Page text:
This therapist doesn’t believe in labels, and she’s made sure to clarify that, just because she has seen bipolar and bordeline personality tendencies in me, it doesn’t mean she’s been ready to slap me with those doagnoses officially. As she put it, “I’m sure we could go through this entire DSM and find out that we all have symptoms of everything in it. It’s like the WebMD of psychology.” She’s mentioned that she’s especially not keen on formally diagnosing me with anything when we’ve been seeing each other for such a short amount of time.
So that’s pretty novel.
Thing is, I only have manic or depressive episodes immediately after something terribly traumatic happens or after I’ve been using some outside substance for a while. The first manic episode I had (the one that lead to me tagging an abandoned rural bridge at 1 a.m. and getting attacked by drunken rednecks) was immediately following a 3-week stint building a storefront for a guy who turned out to be a con-artist, during which time I was working for him 60-ish hours a week, usually around the clock with the help of Adderall (which, by the way, had been prescribed to me by a psychiatrist as a “jump start to help [me] get out of bed”. WHAT?!) That was the only time I’ve experienced audio hallucinations, which I then associated with sleep deprivation. When the bottom dropped out of that situation and the aforementioned con artist was threatening to press charges for slander (which he never did), I went into a tailspin and lost my damned mind. The same can be said for the last manic episode in which a series of events had lead to a massive explosion of emotion here in my home that left Greg and I in despair.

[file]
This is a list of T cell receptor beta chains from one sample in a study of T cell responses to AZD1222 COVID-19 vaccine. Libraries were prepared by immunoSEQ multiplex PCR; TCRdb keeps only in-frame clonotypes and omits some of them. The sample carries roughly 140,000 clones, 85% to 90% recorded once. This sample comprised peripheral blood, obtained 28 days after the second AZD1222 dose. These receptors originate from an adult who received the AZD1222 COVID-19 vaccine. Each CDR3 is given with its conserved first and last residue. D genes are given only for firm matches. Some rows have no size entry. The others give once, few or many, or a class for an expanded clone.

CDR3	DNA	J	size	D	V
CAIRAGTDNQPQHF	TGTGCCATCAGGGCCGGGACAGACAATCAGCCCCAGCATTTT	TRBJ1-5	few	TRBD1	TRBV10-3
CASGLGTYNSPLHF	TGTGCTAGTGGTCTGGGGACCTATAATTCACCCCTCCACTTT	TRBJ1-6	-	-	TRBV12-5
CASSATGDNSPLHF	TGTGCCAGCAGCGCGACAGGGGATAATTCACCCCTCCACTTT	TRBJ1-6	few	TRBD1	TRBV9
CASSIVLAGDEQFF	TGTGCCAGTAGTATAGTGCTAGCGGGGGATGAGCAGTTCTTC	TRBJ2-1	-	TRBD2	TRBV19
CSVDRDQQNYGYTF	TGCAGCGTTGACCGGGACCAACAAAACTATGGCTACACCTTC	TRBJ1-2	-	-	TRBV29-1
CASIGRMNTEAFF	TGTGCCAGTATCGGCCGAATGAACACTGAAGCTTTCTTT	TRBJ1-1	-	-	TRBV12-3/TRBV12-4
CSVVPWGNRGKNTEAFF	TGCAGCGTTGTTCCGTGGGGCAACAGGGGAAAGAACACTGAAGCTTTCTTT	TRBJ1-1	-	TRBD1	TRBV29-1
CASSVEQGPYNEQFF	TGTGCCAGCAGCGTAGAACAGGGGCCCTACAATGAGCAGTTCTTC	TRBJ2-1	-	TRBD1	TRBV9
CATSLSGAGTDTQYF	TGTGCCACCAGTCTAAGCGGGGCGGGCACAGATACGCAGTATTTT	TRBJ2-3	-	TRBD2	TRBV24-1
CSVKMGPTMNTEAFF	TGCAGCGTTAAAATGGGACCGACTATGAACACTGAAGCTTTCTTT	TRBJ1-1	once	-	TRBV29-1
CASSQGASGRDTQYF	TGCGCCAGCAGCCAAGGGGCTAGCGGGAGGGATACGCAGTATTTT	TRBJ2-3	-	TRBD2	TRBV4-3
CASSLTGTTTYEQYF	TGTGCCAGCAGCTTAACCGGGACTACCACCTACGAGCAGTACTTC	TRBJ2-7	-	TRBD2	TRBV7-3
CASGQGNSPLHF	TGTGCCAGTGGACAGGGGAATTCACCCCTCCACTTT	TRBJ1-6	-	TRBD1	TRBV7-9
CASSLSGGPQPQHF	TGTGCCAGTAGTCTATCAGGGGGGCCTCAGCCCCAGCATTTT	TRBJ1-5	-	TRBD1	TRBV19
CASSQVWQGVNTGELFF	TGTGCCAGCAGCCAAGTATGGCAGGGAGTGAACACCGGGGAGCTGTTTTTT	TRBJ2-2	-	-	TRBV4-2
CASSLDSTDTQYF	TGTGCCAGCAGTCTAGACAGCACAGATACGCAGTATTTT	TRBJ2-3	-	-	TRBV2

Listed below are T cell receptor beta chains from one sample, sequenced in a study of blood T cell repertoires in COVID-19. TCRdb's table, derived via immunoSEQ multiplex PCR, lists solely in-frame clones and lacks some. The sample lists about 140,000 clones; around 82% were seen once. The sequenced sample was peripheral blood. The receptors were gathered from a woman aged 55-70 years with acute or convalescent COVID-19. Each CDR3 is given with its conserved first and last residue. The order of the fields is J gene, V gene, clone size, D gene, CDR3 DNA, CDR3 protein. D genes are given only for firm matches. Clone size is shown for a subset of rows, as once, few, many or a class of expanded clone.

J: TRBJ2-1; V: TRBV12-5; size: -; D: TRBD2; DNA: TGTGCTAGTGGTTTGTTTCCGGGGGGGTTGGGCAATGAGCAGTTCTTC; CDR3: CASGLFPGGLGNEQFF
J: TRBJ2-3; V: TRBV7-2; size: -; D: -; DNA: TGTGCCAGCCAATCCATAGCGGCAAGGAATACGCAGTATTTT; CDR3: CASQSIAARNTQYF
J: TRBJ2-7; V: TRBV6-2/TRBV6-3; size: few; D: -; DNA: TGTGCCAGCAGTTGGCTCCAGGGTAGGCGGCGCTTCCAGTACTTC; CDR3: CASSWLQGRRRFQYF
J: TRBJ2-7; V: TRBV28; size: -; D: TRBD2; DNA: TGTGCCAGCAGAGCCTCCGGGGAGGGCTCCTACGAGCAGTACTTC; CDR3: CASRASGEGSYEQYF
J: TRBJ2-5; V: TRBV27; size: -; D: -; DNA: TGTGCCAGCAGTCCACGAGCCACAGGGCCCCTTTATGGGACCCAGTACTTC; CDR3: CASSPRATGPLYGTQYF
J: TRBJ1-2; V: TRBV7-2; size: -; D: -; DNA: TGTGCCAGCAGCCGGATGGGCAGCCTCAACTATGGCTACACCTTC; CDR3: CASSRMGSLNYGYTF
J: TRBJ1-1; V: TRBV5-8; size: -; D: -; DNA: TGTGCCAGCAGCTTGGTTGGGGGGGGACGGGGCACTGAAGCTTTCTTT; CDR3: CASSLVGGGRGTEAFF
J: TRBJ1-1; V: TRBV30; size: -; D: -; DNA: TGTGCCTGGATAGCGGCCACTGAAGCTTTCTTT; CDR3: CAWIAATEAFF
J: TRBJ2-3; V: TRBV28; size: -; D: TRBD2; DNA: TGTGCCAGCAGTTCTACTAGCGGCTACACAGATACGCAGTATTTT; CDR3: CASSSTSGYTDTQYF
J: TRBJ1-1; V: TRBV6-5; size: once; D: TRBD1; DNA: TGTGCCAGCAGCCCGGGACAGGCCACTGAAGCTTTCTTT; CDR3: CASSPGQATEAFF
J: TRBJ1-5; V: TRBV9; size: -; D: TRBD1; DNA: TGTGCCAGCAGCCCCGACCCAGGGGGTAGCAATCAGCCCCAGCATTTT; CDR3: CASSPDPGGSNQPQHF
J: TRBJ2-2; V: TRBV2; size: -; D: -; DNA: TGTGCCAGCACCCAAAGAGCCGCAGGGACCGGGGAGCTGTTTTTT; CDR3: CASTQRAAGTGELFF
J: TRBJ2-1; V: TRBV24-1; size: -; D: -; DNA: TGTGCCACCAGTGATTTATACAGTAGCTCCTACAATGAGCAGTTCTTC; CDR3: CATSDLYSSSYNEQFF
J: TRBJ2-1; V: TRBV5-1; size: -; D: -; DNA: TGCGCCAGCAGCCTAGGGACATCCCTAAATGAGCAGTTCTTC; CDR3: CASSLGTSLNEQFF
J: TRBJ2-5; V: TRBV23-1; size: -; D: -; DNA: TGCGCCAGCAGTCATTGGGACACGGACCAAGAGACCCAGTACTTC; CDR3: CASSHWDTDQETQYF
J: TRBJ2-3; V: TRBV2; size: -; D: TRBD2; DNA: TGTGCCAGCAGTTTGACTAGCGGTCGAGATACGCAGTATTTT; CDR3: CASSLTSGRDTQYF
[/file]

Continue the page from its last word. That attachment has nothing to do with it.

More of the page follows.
Also, as I’ve been talking to New Therapist, it has become evident that my impulses have slowly grown in intensity in the last 17 years because of my subconscious need to be heard. Thorough, expressive letters I would write to family members asking for help in my teenaged years would be ignored, which turned to me acting out in larger and larger ways that I seemingly couldn’t control.
Six months ago when Greg was begging me to try to go back to therapy, I was adamant that I was done with it. “I’m sick of digging into the past. I’ve turned over every single stone I possibly can looking for answers. I’m exhausted. I can’t do this anymore. It’s been a fucking decade. I need to just accept that this is the way things are going to be.”
About a year ago, I began considering applying for disability with the harrowing thought that I would never be able to hold down a real job; I would never be stable enough to be a reliable, functioning member of society; I would always need to be taken care of. (This is something that many articles about people with BPD assert.) With exhaustion, Greg said maybe the pressure of feeling like I needed to be something I wasn’t was too great for me to be stable; he reluctantly began considering it, too.
We were feeling hopeless, demoralized, and defeated. I called my go-to CrazyTrain co-passenger and told her this “realization” I was having, to which she became the maternal voice of reason I didn’t know I needed.
“No fucking way,” she said with tempered but gentle authority. “You are NOT that person. You are not some leech on society who is terminally crazy and beyond help. You are smarter than that. You are not a lost cause. You are capable of living with whatever bullshit your brain tries to pull on you and you are capable of flourishing. You are not opting out of this because you are not that person.”
I didn’t know if she was right with those sorts of bold declarations, but I did know that surrendering to being taken care of by the government was as good as me throwing in the towel and deciding that “unstable, perpetual mental patient” was a label I was happy to slap on myself forever. Hearing that someone who loved me wouldn’t tolerate that was all I needed to stop looking at the paperwork.
This new therapist was different from Day 1. In my 10 YEARS of going to therapists (6. I’ve had 6 at this point.), not a single one has ever said to me, “Wouldn’t it be wonderful to never have to take these antidepressants again?” This therapist said that on the first day. I had never once considered that an option. Not once.